Agenda Daily


From absent MPs in the Dewan Rakyat to missing aircraft engines, the administration of Prime Minister Datuk Seri Mohd Najib Abdul Razak has been dogged by problems in the nine months it has been in power. Unless the Prime Minister starts taking a tough stance on issues such as these, the ruling coalition could pay a heavy price in the next general election.


DESPITE HAVING LAUNCHED CATCHY SLOGANS and a slew of policy and programme initiatives, the government of Prime Minister Datuk Seri Mohd Najib Abdul Razak continues to be dogged by problems.

Just as his 1Malaysia, People First, Performance Now’ slogan is gaining currency, or, at the very least, is adorning billboards and banners, his Members of Parliament (MPs), on Dec 14, decided to play a cruel trick on him.

They decided that the 2010 Budget, which was crafted and presented by Mohd Najib himself as Finance Minister, wasn’t important enough to warrant their full presence in the Dewan Rakyat.

So, when the 2010 Supply Bill was put to vote close to midnight on that fateful day, only 66 out of 140 Barisan Nasional (BN) members were in the House to narrowly save it from being defeated. It was passed by a majority of three.

The Opposition too should be kicking itself in the rear. Had a few more of its members been present, it could have easily defeated the Bill and, indirectly, passed a vote of no-confidence on the government.

Alas, its members too played truant. Out of 82, only 63 were present when the voting was called. But percentage-wise, it did stunningly better than the BN.

As I had reflected on my blog on Dec i8, if the BN MPs had no respect or fear for their bosses, they should at least fear the voters, taxpayers and the people as a whole.

I can understand if the truant MPs had neither the respect nor the fear for their party bosses. For them, it could be a game of ‘I rub your back and you rub mine’.

They elected their bosses to high party positions and in return, the grateful bosses nominated them as party candidates in the general election.

There’s no need for the Prime Minister to investigate why so many of his MPs went missing unless he harbours the suspicion that they did so deliberately.

Unless they were bedridden or were in police lock-ups, they had no reason to be away from the House no matter how late the sitting. They were elected by the people to legislate laws.

And what can be more important than the annual budget that determines the welfare of the people, including the truant MPs themselves.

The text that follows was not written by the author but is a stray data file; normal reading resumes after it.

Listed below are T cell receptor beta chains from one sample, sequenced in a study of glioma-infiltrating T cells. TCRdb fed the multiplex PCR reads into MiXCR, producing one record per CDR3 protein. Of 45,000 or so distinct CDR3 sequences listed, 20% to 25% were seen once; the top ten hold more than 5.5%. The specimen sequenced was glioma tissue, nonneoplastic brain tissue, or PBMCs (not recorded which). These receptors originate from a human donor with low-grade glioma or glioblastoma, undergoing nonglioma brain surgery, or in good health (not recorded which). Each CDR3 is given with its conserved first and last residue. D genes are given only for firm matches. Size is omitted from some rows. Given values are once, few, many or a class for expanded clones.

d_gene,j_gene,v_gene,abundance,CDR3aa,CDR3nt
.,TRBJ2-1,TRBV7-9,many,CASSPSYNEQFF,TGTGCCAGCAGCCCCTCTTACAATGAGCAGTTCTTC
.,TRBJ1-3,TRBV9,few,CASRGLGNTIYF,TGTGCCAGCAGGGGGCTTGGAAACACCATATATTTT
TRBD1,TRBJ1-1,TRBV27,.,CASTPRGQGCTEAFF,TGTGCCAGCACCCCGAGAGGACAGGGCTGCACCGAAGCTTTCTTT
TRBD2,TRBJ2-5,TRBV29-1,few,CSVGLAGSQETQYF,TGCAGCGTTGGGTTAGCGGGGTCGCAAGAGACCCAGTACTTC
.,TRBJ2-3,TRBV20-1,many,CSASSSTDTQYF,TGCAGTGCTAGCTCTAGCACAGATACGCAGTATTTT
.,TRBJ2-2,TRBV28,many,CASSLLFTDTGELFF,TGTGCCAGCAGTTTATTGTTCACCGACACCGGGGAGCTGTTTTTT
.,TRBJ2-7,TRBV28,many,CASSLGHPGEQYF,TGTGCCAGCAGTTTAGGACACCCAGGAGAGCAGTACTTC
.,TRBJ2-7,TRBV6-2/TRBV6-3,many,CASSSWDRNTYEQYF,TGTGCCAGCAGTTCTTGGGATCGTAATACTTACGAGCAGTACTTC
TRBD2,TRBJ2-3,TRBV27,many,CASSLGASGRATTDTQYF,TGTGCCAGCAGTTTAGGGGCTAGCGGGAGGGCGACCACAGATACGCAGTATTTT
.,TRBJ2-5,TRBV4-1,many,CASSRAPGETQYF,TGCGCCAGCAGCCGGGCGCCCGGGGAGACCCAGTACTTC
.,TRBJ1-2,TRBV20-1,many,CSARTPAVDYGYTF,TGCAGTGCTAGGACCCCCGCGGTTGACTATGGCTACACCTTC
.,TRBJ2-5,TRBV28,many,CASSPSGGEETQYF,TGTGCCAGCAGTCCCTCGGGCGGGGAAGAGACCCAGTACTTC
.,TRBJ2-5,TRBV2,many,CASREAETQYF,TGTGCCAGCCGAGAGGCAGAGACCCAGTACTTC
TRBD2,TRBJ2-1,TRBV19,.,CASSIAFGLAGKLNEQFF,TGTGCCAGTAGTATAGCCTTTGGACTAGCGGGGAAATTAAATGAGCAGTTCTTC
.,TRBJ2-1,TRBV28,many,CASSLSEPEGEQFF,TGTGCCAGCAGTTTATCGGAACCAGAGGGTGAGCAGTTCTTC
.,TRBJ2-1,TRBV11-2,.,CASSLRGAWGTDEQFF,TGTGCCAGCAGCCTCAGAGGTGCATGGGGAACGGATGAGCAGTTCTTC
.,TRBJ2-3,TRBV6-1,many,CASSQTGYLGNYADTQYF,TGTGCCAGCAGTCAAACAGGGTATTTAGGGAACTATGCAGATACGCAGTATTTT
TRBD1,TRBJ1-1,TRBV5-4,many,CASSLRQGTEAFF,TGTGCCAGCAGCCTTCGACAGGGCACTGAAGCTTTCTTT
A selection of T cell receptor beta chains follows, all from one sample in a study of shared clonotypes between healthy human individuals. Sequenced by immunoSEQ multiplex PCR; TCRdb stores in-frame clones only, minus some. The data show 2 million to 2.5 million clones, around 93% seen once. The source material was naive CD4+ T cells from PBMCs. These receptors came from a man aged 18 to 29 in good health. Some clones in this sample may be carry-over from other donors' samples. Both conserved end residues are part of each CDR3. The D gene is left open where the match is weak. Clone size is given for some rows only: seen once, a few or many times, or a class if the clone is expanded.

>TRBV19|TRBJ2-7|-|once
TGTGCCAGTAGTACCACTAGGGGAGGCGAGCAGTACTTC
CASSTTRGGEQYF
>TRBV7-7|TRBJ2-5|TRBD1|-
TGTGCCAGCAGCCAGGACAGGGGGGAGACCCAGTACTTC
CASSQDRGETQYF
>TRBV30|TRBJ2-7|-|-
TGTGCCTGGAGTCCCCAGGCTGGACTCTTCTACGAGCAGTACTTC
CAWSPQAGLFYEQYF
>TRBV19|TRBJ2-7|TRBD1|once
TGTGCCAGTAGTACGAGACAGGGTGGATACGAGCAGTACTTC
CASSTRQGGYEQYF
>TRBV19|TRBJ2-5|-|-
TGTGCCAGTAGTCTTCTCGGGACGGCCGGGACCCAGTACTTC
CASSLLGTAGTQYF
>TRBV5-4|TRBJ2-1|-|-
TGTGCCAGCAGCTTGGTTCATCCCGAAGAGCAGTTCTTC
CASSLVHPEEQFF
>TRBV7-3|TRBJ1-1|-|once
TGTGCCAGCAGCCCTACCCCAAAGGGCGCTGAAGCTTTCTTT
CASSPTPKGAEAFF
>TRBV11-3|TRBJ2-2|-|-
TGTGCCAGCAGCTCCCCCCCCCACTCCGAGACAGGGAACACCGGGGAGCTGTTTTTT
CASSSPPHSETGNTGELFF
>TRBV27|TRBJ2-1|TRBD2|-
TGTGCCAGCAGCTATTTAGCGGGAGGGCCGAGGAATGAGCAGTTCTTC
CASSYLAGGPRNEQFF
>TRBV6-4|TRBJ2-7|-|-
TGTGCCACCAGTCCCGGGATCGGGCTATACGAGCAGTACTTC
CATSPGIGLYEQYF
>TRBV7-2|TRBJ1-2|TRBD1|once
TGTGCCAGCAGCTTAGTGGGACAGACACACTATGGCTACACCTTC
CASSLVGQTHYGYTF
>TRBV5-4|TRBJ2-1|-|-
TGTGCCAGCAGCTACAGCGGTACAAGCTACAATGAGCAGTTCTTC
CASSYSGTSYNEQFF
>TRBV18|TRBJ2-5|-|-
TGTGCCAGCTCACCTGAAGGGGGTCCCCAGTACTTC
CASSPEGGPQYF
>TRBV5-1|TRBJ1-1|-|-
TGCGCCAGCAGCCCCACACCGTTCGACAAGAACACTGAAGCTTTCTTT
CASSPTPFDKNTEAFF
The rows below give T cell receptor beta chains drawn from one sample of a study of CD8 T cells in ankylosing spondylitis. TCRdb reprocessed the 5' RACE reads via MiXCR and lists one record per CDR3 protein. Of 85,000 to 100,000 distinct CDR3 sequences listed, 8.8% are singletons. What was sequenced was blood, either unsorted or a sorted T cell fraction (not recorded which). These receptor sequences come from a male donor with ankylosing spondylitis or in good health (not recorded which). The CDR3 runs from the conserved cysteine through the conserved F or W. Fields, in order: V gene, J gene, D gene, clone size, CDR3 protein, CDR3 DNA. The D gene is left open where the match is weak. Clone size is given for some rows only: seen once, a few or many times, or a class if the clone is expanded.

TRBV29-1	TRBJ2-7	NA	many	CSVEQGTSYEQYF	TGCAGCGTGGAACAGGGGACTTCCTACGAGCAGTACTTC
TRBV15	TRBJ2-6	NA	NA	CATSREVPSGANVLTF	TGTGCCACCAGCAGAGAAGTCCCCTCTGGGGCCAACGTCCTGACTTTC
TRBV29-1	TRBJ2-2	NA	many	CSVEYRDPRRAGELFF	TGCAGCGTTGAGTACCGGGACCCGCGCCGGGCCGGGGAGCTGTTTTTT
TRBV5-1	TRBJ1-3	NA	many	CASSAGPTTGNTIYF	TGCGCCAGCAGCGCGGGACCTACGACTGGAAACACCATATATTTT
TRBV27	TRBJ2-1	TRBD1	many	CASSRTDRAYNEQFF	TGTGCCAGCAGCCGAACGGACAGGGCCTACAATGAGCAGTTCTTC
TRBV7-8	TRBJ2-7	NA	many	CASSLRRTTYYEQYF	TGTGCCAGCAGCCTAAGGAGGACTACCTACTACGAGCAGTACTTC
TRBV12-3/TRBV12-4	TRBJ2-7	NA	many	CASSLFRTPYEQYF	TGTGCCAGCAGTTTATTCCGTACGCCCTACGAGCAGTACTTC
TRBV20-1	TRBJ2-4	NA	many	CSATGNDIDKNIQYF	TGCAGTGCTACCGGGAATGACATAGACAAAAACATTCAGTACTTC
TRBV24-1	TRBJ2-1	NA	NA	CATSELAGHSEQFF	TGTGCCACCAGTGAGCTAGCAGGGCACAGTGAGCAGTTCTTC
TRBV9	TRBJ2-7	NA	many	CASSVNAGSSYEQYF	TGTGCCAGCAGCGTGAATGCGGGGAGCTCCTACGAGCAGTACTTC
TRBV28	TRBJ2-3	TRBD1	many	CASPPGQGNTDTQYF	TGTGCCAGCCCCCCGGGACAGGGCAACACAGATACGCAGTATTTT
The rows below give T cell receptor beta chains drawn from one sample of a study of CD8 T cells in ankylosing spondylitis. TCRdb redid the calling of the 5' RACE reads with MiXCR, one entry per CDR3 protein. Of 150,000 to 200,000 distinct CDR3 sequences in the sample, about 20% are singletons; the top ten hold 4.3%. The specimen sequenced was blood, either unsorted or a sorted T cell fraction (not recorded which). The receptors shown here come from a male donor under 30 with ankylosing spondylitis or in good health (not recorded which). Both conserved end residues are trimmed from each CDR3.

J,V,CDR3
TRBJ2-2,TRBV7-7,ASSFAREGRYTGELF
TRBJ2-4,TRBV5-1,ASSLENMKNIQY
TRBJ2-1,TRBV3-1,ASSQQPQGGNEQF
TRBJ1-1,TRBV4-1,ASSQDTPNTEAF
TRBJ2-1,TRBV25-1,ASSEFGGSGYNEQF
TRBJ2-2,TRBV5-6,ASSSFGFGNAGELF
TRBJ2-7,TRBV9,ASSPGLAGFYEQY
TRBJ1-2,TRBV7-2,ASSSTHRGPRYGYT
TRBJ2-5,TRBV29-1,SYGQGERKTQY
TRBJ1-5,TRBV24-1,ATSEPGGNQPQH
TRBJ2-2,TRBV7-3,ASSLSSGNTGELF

Their identities should be revealed so that the voters know who they are and the reasons for their absence. Only then will they be able to decide if these MPs deserve their votes should they be nominated to stand again in a future election.

On the other hand, Mohd Najib can do the voters and taxpayers a huge favour by blacklisting these errant MPs and not nominating them to contest in the coming general election. The same applies to Pakatan Rakyat (PR) if it wants the people to believe that it is better than the BN..

If the BN MPs did not care about the Finance Minister, who is also the Prime Minister, they should care about the voters and taxpayers who put them in Parliament.

For the Prime Minister, unless he changes his play safe stance and decisively takes the bull by the horns, he may not have anybody to blame but himself if the BN’s fortune continues to dissipate.

After nine months in power, the people have the right to expect more than just slogans and promises. Acting firmly against the recalcitrant members of his party and the civil service is the least the people expect.


AND how do we justify military officers allegedly stealing and selling aircraft engines and being dismissed without a civil trial or military court martial?

According to media reports, a Brigadier-General and 40 military personnel were sacked in late 2008 over their alleged involvement in the case of the missing RM5O-million jet fighter engine belonging to the Royal Malaysian Air Force (RMAF).

Let’s hope that if the military was not particularly serious about punishing these criminals, the police and the civil court will.